Eurobasket Round 2, Game 3: Russia vs. Macedonia
Andrei Kirilenko Eurobasket Round 2 Highlights:
Russia vs. Macedonia
Russia’s moving on to the quarterfinals, and is the only unbeaten team left in Eurobasket.
Russia has had a way of pulling out wins seemingly regardless of turnovers, missed free throws, or how they’d played earlier in the game. In the final minute of the game, I absolutely thought Russia was dead in the water. They had been playing from behind for much of the game despite 15 lead changes, and had some costly turnovers in the final minutes.
Russia gained possession on a Macedonia miss with about 10 seconds left and down 1. Before they were able to get a shot off, Macedonia was called for a non-shooting foul with 4.2 seconds left. A timeout later, Macedonia still had fouls to give and fouled with 2.8 seconds left. The ball was then deflected off of a Macedonian player with 2.5 seconds left.
David Blatt had drawn up the final shot for Andrey Vorontsevich, but he couldn’t get free. Sergei Monia got the inbounds pass and later said that he threw the ball up without even being able to see over his defender. The shot banked in, and Russia had its eighth win in eight games.
After hitting the buzzer-beater (and his first shot of the game) to win the game against Slovenia, Monia said that that was the first game-winning shot of his life. In Russia’s last game vs. Greece, Monia hit two 3s–his first points of the game–in the final 2:43 to break the game open. In this one, all of his points also came in the fourth quarter.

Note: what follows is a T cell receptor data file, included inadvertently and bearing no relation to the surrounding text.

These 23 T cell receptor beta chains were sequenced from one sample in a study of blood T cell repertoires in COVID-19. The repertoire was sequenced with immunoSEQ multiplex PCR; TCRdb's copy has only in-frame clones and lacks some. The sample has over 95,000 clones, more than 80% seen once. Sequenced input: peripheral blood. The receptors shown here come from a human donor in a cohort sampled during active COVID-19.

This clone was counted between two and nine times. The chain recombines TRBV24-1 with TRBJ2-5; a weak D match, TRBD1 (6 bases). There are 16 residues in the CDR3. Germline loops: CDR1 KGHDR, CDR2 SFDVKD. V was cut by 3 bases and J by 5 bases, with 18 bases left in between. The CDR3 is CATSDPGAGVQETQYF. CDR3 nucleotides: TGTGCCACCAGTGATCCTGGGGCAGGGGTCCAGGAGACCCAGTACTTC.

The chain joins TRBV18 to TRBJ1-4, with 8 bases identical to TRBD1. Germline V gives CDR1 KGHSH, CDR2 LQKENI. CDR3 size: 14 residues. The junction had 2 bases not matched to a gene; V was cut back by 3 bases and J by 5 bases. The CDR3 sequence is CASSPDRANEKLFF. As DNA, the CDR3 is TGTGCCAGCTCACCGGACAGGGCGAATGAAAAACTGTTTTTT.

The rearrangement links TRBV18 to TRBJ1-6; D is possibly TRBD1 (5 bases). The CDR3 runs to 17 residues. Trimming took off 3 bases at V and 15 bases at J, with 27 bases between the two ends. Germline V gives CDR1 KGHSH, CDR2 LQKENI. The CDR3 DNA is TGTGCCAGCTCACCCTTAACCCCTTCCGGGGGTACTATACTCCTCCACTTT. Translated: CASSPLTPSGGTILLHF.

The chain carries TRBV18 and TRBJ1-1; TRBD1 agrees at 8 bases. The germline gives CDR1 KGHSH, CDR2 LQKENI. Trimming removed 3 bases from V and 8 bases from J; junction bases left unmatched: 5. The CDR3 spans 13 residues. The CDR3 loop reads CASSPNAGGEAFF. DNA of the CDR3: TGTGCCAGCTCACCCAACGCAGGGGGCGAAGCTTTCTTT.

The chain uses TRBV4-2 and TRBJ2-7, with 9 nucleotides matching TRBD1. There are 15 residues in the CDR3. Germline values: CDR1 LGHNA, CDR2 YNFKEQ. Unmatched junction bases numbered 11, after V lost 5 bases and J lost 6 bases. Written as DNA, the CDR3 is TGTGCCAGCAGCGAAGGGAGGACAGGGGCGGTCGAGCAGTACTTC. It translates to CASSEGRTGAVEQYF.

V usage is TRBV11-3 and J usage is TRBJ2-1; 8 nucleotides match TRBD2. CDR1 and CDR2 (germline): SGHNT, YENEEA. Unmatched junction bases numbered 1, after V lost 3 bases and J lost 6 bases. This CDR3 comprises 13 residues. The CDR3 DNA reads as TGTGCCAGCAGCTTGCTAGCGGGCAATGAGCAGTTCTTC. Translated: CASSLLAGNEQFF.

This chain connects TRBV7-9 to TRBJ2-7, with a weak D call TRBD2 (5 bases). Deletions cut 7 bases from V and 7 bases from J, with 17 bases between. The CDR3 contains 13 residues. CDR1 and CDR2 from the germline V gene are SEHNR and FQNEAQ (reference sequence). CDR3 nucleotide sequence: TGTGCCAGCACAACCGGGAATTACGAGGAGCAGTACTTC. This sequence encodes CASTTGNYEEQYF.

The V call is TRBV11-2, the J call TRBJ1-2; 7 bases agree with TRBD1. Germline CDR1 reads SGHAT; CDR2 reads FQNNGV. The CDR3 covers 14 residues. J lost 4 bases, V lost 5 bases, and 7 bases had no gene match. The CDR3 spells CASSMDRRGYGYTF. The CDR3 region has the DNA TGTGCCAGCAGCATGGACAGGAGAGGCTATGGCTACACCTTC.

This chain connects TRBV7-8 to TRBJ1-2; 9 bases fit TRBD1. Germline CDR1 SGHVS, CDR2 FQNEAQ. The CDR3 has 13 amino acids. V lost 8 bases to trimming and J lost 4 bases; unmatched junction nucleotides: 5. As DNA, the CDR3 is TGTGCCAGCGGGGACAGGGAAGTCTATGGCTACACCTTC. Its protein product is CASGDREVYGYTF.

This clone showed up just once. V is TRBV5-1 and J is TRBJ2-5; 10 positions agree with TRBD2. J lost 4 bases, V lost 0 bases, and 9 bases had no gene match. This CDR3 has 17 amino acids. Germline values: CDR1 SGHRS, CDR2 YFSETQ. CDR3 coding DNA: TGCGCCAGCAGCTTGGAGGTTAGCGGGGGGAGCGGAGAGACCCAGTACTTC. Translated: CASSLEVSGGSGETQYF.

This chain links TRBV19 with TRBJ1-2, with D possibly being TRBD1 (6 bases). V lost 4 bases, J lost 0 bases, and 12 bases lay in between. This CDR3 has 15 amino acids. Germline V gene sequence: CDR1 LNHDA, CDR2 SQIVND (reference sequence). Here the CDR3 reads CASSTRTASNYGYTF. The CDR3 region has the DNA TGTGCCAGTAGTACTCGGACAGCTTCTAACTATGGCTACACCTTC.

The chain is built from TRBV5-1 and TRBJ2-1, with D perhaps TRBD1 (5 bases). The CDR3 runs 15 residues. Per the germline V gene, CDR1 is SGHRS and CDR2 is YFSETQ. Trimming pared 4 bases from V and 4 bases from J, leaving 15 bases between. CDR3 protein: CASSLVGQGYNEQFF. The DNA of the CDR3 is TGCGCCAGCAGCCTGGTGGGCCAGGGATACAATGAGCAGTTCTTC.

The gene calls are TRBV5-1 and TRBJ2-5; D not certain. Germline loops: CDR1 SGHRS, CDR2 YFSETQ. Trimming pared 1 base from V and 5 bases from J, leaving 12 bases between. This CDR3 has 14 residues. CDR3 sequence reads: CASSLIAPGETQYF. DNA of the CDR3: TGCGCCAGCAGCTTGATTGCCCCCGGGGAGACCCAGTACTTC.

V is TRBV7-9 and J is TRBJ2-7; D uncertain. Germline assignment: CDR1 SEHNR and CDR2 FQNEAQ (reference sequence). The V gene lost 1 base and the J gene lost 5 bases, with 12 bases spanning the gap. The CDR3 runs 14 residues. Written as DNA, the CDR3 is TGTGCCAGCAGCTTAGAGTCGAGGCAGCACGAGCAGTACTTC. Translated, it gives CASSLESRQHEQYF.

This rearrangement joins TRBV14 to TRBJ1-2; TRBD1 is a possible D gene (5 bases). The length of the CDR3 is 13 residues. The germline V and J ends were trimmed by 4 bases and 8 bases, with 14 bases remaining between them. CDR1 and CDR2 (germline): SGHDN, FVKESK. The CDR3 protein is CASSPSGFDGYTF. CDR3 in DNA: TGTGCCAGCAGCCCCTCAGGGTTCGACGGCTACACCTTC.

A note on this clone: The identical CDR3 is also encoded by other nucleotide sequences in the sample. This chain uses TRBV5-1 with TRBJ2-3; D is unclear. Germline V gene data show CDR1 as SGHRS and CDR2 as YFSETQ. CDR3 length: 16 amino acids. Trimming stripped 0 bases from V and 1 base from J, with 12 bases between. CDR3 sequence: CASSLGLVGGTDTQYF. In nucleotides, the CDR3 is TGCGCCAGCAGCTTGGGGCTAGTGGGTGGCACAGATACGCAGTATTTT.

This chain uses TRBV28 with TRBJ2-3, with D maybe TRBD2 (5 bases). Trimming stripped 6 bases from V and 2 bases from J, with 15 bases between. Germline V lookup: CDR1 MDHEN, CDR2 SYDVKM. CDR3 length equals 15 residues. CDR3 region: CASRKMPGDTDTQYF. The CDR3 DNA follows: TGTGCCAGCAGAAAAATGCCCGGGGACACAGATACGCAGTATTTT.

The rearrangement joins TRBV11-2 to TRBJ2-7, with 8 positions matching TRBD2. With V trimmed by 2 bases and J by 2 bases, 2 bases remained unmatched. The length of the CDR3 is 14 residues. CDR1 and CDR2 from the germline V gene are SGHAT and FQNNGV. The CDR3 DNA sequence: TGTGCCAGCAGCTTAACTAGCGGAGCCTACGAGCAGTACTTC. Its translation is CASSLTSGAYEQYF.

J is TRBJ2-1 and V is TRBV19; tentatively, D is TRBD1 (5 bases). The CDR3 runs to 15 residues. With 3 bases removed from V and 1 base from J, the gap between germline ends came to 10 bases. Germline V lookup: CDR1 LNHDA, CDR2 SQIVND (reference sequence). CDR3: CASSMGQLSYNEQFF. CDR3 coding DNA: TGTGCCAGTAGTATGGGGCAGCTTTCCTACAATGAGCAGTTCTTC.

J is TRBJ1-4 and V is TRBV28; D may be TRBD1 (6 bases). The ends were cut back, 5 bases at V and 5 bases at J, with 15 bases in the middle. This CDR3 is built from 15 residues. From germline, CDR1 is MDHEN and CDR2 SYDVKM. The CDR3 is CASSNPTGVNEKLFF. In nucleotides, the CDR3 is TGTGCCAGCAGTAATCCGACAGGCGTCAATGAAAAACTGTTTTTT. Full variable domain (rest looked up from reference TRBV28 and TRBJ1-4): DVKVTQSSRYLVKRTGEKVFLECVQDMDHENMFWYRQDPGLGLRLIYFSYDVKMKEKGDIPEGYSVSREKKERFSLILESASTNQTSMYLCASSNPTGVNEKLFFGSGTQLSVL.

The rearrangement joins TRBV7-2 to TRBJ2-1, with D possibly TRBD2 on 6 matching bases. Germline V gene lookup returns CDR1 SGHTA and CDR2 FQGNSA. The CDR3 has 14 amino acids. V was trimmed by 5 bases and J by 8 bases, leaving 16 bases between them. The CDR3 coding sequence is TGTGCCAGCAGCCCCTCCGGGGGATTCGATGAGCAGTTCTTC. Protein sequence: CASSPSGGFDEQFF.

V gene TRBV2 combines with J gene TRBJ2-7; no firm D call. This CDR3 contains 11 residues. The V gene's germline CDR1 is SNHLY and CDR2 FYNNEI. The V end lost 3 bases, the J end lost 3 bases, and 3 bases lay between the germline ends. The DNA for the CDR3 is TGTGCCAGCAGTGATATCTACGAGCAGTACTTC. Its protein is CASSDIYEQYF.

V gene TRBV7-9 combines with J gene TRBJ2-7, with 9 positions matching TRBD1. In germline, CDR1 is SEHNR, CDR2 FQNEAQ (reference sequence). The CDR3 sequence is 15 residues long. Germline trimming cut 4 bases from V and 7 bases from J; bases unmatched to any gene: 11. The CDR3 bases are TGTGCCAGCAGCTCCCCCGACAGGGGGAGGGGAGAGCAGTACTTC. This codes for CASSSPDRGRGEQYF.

AK had a super difficult night, scoring-wise. While he was playing pretty effective defense, he just seemed gassed and had no lift around the basket. He was supposedly under the weather before the Greece game, so don’t know if that was a factor. The rest of his line, though, was what you’d expect: 2 points (1-9; ick), 4 rebounds, 3 assists, 2 steals, and 1 block in 27 minutes.
Random Aside: So remember the 2004 NBA draft, which was one of the most failurific in Utah Jazz history? The Jazz had three first-round picks (14, 16, and 21), and used them on Kris Humphries-Kardashian, Kirk “Aggravated Burglary” Snyder, and Pavel “Who?” Podkolzin. (You probably remember that Big Al was taken between Humphries and Snyder.)
Interestingly enough (to me), the pick of Podkolzin kicked off a string of three consecutive Russian picks. #22 and #23 happened to be AK’s BFFs and Russian national team teammates, Victor Khryapa (New Jersey) and Sergei Monia (Portland). Before they entered the draft, they were teammates on CSKA Moscow for three years. The Nets traded Khryapa’s rights to Portland on Draft Day, and they ended up as Blazers teammates in ’05-’06.